Type of Document Master's Thesis Author Sewall, Evan Andrew Author's Email Address firstname.lastname@example.org URN etd-10252002-151258 Title Development of a Thermal Management Methodology for a Front-End DPS Power Supply Degree Master of Science Department Mechanical Engineering Advisory Committee
Advisor Name Title Thole, Karen A. Committee Chair Scott, Elaine P. Committee Co-Chair Mahan, James Robert Committee Member Keywords
- Power Electronics
- Experimental Verification
- Component Rearrangement
- Thermal Management
Date of Defense 2002-10-11 Availability unrestricted AbstractThermal management is a rapidly growing field in power electronics today. As power supply systems are designed with higher power density levels, keeping component temperatures within suitable ranges of their maximum operating limits becomes an increasingly challenging task. This project focuses on thermal management at the system level, using a 1.2 kW front-end power converter as a subject for case study. The establishment of a methodology for using the computer code I-deas to computationally simulate the thermal performance of component temperatures within the system was the primary goal.
A series of four benchmarking studies was used to verify the computational predictions. The first test compares predictions of a real system with thermocouple measurements, and the second compares computational predictions with infrared camera and thermocouple measurements on a component mounted to a heat sink. The third experiment involves using flow visualization to verify the presence of vortices in the flow field, and the fourth is a comparison of computational temperature predictions of a DC heater in a controlled flow environment.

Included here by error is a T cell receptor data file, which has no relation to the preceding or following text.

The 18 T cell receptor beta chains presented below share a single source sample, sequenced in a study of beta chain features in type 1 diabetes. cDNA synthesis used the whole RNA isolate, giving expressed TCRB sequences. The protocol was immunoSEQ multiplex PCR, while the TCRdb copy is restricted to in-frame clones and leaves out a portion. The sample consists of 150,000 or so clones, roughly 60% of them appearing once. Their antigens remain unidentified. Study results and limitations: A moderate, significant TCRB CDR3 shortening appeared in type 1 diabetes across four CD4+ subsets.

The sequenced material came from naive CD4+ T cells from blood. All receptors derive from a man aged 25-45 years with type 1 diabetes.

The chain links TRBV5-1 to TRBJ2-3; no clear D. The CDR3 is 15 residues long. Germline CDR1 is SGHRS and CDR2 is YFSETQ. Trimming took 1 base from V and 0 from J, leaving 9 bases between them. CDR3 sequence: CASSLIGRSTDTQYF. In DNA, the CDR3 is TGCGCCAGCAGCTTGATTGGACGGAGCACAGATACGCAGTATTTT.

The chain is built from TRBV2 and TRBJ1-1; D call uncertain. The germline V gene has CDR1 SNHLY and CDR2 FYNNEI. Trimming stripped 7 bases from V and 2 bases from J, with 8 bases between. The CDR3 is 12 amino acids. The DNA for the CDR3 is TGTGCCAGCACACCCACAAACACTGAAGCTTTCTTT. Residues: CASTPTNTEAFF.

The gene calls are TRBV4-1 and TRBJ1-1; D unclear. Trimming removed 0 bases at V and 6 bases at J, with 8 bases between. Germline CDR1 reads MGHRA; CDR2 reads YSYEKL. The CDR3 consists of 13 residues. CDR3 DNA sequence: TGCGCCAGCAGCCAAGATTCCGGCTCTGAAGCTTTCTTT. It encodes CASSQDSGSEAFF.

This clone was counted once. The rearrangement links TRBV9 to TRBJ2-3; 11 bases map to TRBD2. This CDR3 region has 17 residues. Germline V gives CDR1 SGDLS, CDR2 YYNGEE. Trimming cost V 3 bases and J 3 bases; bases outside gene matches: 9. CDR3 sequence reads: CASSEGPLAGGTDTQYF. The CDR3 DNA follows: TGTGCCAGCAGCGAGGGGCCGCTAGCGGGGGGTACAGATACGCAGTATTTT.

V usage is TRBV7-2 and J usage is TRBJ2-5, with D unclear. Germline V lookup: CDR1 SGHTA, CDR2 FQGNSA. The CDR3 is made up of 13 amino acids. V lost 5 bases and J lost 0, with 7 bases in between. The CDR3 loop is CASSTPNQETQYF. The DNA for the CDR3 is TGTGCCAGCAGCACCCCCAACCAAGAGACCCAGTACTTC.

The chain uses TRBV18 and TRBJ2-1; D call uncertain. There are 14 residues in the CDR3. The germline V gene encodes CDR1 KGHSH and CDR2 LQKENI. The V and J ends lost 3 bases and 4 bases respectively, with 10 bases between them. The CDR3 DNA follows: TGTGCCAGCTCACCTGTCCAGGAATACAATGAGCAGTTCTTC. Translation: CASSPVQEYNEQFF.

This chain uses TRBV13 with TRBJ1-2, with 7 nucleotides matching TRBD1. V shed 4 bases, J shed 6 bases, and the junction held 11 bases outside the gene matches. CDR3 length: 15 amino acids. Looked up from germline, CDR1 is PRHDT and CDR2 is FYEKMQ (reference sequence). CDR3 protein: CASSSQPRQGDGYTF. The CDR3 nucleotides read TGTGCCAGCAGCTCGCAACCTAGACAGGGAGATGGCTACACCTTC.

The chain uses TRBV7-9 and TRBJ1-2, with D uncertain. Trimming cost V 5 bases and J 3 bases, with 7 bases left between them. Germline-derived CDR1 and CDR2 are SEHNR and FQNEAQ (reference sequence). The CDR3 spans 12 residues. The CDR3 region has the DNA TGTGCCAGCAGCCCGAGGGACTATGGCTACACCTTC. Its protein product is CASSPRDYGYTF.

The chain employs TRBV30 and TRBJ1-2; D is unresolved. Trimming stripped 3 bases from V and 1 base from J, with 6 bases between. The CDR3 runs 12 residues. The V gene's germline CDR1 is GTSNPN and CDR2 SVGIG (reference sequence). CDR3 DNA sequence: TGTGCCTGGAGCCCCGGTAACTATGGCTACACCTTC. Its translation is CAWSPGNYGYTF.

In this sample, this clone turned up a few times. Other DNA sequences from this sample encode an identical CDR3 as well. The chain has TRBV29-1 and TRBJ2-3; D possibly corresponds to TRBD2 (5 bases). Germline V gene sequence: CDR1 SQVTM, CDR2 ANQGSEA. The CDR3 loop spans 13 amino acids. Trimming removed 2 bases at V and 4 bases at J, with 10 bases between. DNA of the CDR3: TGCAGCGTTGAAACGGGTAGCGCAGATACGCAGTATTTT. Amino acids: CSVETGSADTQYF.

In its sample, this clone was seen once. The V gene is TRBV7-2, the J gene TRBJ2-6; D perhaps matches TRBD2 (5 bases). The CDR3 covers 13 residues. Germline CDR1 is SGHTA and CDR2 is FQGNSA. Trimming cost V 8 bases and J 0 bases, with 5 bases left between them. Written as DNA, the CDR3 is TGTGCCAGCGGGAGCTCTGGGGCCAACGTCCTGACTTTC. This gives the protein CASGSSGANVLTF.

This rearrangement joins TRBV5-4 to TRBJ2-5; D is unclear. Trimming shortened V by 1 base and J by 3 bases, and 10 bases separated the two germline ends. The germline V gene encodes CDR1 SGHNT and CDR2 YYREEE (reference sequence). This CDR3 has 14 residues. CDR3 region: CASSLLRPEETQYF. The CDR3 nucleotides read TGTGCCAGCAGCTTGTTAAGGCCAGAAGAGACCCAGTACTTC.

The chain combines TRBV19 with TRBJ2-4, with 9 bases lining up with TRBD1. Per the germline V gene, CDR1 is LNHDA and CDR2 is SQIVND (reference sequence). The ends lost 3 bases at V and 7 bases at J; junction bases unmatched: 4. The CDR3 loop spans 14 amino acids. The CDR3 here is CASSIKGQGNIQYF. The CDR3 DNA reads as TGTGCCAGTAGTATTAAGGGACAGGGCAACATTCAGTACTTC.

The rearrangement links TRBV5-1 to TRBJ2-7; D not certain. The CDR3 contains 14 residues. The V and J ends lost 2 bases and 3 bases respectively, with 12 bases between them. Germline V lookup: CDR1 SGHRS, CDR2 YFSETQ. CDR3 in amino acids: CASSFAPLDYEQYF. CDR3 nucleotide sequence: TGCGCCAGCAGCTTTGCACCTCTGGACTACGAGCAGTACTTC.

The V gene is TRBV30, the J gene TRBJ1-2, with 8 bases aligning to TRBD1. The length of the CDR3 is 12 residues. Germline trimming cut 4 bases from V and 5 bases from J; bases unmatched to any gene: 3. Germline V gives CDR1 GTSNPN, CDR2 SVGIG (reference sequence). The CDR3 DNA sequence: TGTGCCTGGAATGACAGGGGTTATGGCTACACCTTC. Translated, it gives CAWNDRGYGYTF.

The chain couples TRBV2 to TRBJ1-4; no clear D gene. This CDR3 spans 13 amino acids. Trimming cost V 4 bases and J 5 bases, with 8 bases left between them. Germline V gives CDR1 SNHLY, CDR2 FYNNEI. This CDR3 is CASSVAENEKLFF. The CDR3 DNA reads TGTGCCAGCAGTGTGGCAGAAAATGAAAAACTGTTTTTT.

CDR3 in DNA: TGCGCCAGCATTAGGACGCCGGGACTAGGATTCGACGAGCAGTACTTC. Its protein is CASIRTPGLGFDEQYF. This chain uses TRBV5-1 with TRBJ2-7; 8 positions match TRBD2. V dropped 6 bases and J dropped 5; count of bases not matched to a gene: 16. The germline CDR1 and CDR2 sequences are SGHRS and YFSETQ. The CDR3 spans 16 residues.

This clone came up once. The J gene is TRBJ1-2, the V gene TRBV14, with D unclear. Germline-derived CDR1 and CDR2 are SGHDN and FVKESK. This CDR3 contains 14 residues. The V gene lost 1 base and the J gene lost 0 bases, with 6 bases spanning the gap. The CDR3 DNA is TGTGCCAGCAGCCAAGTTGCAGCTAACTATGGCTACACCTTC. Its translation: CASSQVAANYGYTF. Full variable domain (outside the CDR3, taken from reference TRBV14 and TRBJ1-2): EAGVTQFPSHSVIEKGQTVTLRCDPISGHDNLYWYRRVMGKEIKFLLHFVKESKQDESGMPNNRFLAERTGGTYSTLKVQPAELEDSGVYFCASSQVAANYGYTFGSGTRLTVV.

A radiation study using the Monte Carlo ray-trace method for radiation heat transfer resulted in the reduction of some component temperature predictions of significant components. This radiation study focused on an aspect of heat transfer that is often ignored in power electronics.
A component rearrangement study was performed to establish a set of guidelines for component placement in future electronic systems. This was done through the use of a test matrix in which the converter layout was varied a number of different ways in order to help determine thermal effects. Based on the options explored and the electrical constraints on the circuit, an optimum circuit layout was suggested for maximum thermal performance.
This project provides a foundation for the thermal management of power electronics at the system level. The use of I-deas as a computational modeling tool was explored, and comparison of the code with experimental measurements helped to explore the accuracy of I-deas as a system level thermal modeling tool.
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